Flood Triggered Automated Camera System (FTACS)

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1. Camera

For the purposes of the FTACS, a digital camera was clearly the best option due to storage convenience, relatively low cost, and feasibility of internal modifications. Due to the nature of the circuitry on the controlling board, a camera with a sliding on/off switch was preferred over a momentary action switch. This requirement limited the options available, but a suitable candidate was easily found – the Panasonic Lumix LS3 (Fig. 4). It features 8MP resolution, and had the added benefit of being simple to disassemble (Fig. 5), which aided the modification process. A 16GB SD card was installed in the camera, which should hold 8000 photos at 5MP resolution.

Figure 4 - The brand new Panasonic Lumix

Figure 5 - The gutted camera

The locations of the on/off switch and AF/Shutter switches were identified, and thin gauge enamel wire was soldered onto the respective copper pads (Fig. 6).

Figure 6- Soldering onto the existing switches

Figure 5 - The box and fan

The camera was mounted in an IP65 rated waterproof enclosure (Fig. 7) with a transparent lid to allow incoming light to the shutter. As the installation site has little protection from solar radiation, it frequently experiences temperatures above 35C. As such, it was necessary to install an 80mm computer fan (rated IP55) inside the box to provide cooling and ventilation.

Ventilation holes were drilled into the back of the housing, along with mounting brackets secured with pop rivets (Fig. 8). An 8 pin DIN socket was also installed on the box (Fig. 9) to allow communication between the camera and the controller board, which was to be external.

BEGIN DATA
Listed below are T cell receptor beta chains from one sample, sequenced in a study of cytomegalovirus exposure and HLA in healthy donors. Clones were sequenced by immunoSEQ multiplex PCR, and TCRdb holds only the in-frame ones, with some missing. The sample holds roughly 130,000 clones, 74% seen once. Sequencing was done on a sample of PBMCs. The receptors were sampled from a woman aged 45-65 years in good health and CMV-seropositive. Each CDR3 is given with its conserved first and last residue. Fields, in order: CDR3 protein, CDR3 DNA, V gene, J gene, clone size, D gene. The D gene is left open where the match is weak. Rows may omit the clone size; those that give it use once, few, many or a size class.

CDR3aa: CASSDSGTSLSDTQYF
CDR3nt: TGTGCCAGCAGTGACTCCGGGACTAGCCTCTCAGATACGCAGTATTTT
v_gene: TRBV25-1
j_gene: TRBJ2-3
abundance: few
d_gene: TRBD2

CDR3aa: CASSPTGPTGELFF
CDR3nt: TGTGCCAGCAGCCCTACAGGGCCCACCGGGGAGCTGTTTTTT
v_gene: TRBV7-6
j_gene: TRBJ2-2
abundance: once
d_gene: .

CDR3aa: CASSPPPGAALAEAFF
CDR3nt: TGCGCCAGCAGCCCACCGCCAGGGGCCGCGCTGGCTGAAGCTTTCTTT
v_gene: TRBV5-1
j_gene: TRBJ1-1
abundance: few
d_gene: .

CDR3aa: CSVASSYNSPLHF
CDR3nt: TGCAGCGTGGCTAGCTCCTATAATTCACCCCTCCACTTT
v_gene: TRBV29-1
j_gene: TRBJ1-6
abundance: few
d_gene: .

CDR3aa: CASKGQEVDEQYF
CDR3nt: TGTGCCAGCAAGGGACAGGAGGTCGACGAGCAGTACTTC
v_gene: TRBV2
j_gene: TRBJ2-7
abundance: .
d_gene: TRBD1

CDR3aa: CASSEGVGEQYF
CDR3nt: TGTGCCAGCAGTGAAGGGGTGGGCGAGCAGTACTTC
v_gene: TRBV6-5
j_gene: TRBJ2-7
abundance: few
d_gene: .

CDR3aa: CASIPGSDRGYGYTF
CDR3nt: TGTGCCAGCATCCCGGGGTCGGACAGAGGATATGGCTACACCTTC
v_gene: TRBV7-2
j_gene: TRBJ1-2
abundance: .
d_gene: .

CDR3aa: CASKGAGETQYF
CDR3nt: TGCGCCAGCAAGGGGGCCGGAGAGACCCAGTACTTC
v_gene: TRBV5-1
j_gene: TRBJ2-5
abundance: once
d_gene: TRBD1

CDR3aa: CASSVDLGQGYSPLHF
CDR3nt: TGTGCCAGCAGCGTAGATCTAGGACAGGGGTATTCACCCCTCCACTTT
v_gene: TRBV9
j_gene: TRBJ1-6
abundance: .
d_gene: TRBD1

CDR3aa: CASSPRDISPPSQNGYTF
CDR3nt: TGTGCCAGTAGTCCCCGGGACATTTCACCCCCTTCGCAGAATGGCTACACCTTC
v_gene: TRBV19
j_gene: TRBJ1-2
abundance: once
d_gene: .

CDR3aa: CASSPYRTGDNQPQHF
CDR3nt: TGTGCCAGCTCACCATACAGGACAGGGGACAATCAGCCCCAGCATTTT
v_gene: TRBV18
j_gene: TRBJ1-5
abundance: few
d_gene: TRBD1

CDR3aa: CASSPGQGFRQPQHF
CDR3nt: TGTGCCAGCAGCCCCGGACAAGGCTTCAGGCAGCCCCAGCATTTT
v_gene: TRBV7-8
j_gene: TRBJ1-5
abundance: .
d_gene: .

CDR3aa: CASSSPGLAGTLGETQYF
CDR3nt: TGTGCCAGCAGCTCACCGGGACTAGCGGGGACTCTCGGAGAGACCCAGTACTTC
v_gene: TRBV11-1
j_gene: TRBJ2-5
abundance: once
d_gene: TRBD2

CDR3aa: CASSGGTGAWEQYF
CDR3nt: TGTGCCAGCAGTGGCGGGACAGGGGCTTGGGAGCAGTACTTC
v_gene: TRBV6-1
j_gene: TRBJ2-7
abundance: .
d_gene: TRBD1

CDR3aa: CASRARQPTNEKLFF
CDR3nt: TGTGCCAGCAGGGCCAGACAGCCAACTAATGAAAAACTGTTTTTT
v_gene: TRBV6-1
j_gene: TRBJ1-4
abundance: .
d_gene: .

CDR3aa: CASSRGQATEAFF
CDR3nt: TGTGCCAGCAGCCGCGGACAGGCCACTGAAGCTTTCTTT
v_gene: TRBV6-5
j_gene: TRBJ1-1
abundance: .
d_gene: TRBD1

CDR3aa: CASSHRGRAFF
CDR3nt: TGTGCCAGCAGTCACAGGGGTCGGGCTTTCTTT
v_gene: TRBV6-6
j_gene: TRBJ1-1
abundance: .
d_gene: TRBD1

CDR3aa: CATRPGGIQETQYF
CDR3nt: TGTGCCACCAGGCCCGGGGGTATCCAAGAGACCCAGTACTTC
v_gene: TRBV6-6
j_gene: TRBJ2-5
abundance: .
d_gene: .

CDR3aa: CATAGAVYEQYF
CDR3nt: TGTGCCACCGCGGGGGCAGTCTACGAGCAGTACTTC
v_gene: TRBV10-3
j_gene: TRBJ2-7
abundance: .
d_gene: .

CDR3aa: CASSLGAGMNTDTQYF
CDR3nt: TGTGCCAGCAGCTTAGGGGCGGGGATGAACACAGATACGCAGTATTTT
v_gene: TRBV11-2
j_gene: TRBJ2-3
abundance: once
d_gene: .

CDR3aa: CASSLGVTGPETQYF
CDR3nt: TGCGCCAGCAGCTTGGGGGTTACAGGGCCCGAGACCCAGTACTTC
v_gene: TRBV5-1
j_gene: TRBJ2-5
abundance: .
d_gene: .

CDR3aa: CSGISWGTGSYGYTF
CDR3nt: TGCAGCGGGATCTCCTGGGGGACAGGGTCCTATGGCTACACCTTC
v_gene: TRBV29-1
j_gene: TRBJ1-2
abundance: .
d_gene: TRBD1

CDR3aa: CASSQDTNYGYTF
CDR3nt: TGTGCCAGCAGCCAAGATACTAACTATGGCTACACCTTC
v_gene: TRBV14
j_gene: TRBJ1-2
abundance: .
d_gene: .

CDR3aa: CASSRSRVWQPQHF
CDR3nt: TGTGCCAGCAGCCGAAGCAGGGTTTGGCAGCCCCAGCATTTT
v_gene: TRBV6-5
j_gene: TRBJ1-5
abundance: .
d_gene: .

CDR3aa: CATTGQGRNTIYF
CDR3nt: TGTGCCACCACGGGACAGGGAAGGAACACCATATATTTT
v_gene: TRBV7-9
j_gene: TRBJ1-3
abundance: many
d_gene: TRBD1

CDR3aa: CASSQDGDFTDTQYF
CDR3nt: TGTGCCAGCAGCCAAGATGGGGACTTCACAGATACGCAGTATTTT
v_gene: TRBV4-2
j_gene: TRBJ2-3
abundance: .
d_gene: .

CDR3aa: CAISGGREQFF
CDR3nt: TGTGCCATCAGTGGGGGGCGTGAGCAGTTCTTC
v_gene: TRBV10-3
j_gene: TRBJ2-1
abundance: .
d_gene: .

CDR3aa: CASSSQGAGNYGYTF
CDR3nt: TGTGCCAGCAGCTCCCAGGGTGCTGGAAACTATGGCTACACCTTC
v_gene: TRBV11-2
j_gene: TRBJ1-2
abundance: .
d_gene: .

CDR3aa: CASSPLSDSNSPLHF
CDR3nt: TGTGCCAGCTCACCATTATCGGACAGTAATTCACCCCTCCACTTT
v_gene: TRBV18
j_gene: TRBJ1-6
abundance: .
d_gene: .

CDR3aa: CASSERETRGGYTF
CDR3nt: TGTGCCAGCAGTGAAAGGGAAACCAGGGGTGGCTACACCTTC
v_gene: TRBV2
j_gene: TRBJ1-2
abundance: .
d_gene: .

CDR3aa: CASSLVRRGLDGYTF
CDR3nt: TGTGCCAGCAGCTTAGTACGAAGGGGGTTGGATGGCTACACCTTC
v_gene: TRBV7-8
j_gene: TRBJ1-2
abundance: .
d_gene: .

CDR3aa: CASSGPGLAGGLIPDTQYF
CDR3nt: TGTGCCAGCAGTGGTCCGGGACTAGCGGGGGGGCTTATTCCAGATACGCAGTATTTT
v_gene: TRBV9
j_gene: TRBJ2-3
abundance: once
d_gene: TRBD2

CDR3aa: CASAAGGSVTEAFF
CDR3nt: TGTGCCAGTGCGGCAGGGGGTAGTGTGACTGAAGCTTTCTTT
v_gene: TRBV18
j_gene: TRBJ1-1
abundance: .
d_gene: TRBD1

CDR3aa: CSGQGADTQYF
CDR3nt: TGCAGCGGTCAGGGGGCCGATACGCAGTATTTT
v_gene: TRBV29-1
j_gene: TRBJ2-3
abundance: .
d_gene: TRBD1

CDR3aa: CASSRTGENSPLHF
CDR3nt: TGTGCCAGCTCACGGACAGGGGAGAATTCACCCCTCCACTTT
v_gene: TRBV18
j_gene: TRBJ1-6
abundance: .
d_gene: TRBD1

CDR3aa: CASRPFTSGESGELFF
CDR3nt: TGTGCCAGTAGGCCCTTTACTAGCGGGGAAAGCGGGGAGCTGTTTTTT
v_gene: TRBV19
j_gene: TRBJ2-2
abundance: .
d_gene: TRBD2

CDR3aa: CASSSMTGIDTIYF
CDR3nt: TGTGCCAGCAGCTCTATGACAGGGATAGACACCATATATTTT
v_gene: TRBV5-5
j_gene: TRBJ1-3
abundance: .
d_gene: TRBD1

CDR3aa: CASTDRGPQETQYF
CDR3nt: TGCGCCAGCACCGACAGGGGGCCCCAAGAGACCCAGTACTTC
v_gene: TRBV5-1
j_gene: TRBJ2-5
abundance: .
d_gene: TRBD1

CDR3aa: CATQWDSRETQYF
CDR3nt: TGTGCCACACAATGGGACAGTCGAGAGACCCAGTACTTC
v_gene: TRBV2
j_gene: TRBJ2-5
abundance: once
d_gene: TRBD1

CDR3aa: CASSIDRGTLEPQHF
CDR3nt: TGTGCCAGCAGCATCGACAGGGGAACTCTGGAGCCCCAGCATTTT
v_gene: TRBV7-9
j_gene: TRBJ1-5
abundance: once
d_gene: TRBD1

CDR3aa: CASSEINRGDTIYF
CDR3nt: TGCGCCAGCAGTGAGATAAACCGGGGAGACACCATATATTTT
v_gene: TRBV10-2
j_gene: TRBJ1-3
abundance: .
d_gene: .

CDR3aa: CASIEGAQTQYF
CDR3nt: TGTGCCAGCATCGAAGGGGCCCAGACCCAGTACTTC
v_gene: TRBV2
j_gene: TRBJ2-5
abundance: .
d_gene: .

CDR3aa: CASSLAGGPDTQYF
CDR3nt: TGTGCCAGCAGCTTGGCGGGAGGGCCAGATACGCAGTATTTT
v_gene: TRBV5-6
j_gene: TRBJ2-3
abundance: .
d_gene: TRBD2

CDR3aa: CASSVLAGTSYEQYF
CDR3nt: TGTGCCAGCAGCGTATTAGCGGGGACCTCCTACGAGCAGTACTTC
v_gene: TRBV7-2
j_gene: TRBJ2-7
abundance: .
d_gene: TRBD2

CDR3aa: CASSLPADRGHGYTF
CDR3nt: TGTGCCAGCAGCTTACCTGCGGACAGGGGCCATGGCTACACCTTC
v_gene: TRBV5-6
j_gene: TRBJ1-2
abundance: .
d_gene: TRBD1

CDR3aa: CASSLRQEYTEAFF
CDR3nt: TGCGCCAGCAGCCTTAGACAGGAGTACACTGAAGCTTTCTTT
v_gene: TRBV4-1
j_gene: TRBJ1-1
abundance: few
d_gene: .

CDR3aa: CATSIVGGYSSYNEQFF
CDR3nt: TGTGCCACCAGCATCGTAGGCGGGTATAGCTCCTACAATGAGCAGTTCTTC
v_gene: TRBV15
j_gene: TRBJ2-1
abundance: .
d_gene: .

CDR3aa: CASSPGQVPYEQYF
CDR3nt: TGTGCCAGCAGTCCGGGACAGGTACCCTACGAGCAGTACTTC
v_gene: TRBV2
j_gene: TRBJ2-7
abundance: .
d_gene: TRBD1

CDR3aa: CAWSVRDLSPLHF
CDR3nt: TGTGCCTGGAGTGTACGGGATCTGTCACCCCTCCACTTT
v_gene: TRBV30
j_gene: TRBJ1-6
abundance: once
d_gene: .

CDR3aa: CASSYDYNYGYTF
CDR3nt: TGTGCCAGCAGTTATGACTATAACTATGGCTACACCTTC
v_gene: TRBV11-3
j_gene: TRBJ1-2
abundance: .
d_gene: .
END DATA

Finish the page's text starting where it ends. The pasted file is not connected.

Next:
Figure 8- Mounting brackets

Figure 9- The box in its semi-completed state

Fig. 10 shows the semi-complete housing with wires from the modified camera connected to the DIN socket. The completed camera box is shown in Fig. 11, with an elastic band merely to hold the two halves in place prior to installation of a waterproofing rubber gasket.

Figure 10 - Mounting the camera inside

Figure 11- The completed camera and box


2. Enclosure

The camera box itself was not deemed satisfactory protection, as the ventilation holes meant that some water ingress would be permitted during heavy rain, and thus the camera would be subject to the elements. With this consideration in mind, a heavy duty enclosure was designed both to reduce the internal temperature and prevent water ingress. This enclosure was developed from a humble looking waste paper bin from Bunnings Warehouse. An opening slot for the camera shutter was cut out of the plastic (Fig. 12), and right angle brackets were fixed at all four corners of the base (Fig. 13).

Figure 12 - A humble waste paper bin

Figure 13- The bin being slaughtered

Brackets were also fixed on both sides of the open slot (Fig. 14) in order to mount a “roof” to further protect against heavy rainfall. The “roof” was constructed using a rectangular slab of 5mm fibre cement and was mounted at a slight slant to prevent water inundation (Fig. 15).

Figure 14 - Stabilisation and roof brackets

Figure 15 - Sloping fibre cement roof

Finally, the entire enclosure was wrapped in reflective aluminium roof foil to protect the plastic enclosure from the damaging effects of UV radiation. This foil was secured in place with heavy duty aluminium tape (Fig. 16).

Figure 16- The completed enclosure


3. Controller Board